Nineteenth-century Cannes can still be seen in its grand villas, built to reflect the wealth and standing of their owners and inspired by anything from medieval castles to Roman villas. Lord Brougham’s Italianate Villa Eléonore Louise (one of the first in Cannes) was built between 1835 and 1839. Also known as the Quartier des Anglais, this is the oldest residential area in Cannes. Another landmark is the Villa Fiésole (known today as the Villa Domergue) designed by Jean-Gabriel Domergue in the style of Fiesole, near Florence. The villas are not open to the public. Villa Domergue may be visited on appointment.

Theater and music
Cannes is not renowned for traditional theater. However, small venues stage productions and host short sketches during the annual International Actors’ Performance Festival. Popular theaters include the Espace Miramar and the Alexandre III.

Festivals and show events

  • The Cannes Film Festival (French: le Festival international du film de Cannes or simply le Festival de Cannes), founded in 1939, is the highlight of the city’s calendar. In May 2006, Hollywood Reporter acknowledged that Cannes is the "grandaddy of all film festivals". The private festival is held annually; usually in the month of May.

  • Midem, a large market for disc and musicMipim, a large Prop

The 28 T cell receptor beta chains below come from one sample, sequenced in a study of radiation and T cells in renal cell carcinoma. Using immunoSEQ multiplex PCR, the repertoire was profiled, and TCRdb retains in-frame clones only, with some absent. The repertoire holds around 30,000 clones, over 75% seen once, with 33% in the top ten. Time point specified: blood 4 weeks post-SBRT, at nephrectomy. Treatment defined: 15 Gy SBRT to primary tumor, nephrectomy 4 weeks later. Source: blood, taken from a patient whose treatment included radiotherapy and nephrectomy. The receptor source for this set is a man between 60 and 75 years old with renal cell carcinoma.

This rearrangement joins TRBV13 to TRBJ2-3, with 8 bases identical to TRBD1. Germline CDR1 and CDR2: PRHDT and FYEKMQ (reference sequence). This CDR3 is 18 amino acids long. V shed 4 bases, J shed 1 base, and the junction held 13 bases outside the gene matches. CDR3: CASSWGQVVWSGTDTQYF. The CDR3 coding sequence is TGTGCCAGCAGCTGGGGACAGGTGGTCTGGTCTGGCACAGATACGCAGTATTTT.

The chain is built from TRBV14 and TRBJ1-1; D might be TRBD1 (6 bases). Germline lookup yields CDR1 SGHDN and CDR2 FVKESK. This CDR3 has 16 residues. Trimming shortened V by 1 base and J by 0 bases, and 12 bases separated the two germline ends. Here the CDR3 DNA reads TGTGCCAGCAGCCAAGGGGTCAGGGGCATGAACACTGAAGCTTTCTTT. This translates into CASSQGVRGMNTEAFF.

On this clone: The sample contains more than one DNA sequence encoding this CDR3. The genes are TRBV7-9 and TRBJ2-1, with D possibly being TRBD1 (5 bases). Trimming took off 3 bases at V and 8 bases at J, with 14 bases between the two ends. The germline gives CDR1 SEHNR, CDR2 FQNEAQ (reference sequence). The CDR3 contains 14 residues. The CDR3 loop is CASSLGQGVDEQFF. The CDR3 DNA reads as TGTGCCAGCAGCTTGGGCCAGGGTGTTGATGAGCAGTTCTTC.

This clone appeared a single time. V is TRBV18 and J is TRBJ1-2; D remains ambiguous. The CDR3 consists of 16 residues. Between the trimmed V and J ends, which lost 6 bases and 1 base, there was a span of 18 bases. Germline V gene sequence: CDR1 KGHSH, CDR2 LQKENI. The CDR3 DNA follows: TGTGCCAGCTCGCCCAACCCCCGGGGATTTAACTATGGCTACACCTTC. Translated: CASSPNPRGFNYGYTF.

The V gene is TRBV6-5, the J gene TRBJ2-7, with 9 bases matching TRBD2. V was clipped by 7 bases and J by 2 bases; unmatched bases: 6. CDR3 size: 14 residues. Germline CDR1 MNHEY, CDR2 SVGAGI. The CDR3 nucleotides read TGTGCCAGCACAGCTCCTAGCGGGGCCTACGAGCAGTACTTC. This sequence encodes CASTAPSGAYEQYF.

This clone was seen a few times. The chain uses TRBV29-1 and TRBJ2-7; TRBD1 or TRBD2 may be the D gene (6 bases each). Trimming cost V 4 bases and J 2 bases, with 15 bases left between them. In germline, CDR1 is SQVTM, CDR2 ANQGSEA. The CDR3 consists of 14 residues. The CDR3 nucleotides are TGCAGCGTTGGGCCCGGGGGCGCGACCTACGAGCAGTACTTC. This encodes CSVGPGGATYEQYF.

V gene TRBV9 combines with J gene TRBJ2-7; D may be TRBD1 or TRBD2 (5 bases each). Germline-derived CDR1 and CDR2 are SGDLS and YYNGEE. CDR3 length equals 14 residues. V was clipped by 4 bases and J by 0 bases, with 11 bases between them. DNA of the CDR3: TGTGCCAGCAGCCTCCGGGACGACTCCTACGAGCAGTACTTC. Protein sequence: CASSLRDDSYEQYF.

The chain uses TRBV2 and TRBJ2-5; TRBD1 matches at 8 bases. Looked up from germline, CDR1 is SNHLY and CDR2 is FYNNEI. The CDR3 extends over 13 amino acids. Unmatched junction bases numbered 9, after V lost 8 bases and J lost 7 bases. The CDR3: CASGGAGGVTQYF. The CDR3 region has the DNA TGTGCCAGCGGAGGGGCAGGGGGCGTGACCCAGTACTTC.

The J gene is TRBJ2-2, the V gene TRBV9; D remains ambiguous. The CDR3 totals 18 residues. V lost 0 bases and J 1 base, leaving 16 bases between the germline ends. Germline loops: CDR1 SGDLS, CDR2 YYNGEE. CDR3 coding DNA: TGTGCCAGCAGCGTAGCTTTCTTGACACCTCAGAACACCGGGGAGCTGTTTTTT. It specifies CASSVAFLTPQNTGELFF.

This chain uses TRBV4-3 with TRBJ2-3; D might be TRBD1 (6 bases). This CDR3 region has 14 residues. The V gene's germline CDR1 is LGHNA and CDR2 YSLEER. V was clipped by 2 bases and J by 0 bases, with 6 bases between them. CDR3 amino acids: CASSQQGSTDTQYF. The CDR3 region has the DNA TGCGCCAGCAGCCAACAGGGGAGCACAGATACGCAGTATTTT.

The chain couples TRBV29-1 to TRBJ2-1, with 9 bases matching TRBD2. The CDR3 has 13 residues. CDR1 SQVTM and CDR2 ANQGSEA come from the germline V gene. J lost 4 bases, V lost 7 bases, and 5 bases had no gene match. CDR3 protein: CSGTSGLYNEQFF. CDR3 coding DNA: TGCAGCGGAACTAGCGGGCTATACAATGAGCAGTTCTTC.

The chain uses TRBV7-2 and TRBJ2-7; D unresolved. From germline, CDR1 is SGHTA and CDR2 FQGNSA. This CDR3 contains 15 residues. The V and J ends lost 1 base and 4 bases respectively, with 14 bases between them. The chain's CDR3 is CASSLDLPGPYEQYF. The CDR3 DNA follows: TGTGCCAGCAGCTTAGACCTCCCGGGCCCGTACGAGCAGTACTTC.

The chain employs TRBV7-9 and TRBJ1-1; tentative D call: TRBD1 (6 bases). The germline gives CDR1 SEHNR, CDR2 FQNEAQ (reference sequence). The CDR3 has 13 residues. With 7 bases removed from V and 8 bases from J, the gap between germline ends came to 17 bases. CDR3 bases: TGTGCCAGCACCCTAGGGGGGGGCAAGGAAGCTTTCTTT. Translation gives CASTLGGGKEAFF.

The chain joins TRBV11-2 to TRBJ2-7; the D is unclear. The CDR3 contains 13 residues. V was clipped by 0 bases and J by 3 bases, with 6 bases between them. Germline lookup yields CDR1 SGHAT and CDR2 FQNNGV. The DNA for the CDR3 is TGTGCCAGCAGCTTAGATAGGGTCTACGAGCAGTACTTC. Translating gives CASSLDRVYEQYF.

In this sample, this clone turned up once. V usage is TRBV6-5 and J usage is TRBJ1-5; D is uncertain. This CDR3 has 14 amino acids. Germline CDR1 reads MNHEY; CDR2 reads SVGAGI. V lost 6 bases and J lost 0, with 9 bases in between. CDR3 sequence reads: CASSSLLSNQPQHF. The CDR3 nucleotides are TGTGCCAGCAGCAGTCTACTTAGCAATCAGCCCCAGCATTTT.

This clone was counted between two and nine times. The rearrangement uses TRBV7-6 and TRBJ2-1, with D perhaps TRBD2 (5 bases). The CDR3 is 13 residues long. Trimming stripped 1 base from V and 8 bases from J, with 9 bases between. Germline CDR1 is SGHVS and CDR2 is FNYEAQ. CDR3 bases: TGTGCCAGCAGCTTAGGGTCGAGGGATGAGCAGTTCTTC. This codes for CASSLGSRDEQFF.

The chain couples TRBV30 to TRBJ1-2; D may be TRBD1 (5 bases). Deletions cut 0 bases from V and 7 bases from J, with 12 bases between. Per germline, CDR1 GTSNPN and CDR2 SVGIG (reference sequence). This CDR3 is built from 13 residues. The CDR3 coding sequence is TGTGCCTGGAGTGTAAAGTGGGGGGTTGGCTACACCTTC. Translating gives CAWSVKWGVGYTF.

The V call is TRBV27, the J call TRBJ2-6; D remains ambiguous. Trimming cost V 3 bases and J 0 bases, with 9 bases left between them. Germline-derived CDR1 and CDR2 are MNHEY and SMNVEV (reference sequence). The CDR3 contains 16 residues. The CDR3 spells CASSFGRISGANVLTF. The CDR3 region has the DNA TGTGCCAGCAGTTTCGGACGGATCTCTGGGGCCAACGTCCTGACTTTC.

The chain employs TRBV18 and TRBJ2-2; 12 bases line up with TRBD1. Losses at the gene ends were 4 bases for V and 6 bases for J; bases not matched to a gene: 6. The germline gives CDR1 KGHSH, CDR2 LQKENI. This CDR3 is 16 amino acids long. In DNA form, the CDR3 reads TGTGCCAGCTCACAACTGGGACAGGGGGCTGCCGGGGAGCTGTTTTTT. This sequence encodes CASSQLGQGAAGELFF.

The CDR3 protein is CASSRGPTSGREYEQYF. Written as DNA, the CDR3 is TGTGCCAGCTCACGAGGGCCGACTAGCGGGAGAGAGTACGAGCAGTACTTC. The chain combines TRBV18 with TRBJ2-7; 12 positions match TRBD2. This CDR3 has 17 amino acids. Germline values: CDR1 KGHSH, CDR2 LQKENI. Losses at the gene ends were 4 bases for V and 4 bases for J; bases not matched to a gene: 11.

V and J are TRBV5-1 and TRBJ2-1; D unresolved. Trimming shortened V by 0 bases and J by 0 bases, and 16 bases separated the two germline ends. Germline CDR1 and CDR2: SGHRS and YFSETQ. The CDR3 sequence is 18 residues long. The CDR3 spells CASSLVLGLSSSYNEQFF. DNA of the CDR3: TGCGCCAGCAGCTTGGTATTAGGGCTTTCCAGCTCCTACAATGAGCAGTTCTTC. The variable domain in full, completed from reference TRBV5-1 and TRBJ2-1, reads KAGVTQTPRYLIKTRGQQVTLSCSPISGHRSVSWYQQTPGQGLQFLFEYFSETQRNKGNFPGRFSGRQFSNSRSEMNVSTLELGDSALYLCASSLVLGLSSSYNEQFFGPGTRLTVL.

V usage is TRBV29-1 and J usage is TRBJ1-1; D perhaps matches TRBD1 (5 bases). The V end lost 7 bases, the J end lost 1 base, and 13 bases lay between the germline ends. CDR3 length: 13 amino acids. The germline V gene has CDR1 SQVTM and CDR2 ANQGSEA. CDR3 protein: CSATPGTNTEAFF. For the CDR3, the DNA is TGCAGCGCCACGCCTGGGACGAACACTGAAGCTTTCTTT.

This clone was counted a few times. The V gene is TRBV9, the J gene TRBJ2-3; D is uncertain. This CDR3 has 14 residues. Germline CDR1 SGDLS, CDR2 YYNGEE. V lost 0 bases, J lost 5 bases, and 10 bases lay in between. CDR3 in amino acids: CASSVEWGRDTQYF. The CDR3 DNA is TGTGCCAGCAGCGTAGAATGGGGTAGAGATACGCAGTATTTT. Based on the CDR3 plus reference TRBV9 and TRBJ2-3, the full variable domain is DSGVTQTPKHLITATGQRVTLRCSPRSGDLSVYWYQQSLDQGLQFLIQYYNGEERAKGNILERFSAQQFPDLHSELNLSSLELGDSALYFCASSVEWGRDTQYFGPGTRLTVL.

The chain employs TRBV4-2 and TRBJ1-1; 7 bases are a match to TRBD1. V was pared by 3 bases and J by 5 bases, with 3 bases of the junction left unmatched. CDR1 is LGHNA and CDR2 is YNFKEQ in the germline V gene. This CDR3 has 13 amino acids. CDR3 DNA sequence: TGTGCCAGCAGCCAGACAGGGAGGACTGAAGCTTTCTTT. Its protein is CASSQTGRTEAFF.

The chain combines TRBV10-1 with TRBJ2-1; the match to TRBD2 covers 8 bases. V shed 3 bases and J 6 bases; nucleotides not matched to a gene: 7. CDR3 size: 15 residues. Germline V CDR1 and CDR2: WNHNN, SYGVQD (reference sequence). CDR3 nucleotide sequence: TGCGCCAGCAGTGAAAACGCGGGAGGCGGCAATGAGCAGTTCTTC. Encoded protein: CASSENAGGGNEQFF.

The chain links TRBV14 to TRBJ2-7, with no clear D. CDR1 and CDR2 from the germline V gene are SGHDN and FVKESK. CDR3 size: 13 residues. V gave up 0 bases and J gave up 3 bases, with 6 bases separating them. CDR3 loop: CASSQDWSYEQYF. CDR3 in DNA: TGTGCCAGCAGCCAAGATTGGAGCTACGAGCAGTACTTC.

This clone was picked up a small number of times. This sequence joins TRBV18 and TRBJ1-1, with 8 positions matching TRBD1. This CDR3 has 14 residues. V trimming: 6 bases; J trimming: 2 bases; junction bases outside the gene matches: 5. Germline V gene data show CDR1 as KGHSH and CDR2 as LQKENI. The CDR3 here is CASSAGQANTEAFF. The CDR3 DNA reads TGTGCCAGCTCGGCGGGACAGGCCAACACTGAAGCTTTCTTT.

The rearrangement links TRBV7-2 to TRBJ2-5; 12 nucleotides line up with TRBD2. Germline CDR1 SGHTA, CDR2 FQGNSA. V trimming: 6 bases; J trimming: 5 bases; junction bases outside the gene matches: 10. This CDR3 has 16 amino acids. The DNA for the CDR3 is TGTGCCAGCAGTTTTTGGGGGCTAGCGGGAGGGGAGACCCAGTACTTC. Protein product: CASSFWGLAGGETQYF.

• erty related trade show
  • Cannes Lions International Advertising Festival
  • Carnival on the Riviera is an annual parade through the streets to mark the 21-day period prior to Shrove Tuesday.
  • The International Festival of Games is festival of bridge, belote, backgammon, chess, draughts, tarot and more (February).
  • Festival de la Plaisance is an event for boating enthusiasts in the Vieux Port(September).
  • The International Actors’ Performance Festival: comedy sketches and performances by fringe artists
  • The International Luxury Travel Market brings together under one roof the top international luxury travel providers and suppliers from all around the world.(
  • Le Festival d’Art Pyrotechnique is a magnificent annual fireworks competition held in the summer at the Bay of Cannes.


Nice Côte d’Azur Airport

Located 24 km (15 mi) from Canne
s, Nice Côte d’Azur Airport has close to 10 million passengers a year. Terminal 1 can handle 4.5 million passengers, Terminal 2 8.5 million. See also: Cannes - Mandelieu Airport

By car

From Paris, the journey takes 8 hours via the A8 motorway; from Monaco and Nice, the same road provides access from the opposite direction.


TGV rail services provide access from major French cities. Other cities with rail connections include Brussels (6 hours), Milan (5 hours), Basel (10 hours), Rome (10 hours) and Venice (10 hours).

By bus

Coach services arrive at the Gare Routière de Cannes, right in the centre of the city, near the Town hall. Companies from abroad include Eurolines and Agence Phoceens. Regional services are by Rapides Côte d’Azur and CTM, with services from Nice and Grasse/Mandelieu respectively. Local bus services are provided by Bus Azur.

By ferry (in Nice harbour)

Ferries are available in Nice harbour from Bastia and Calvi in Corsica, with services provided by SNCM Ferryterranée and Corsica Ferries. From Bastia, the journey is 4 hours, 45 minutes on conventional ferries and 3 hours, 40 minutes on express ferries, while from Calvi, conventional vessels take 3 hours, 45 minutes and express vessels take 2 hours, 45 minutes. An average of four ferries a day sail on these routes, with more during summer.

No comments:

Post a Comment

Google It:

Custom Search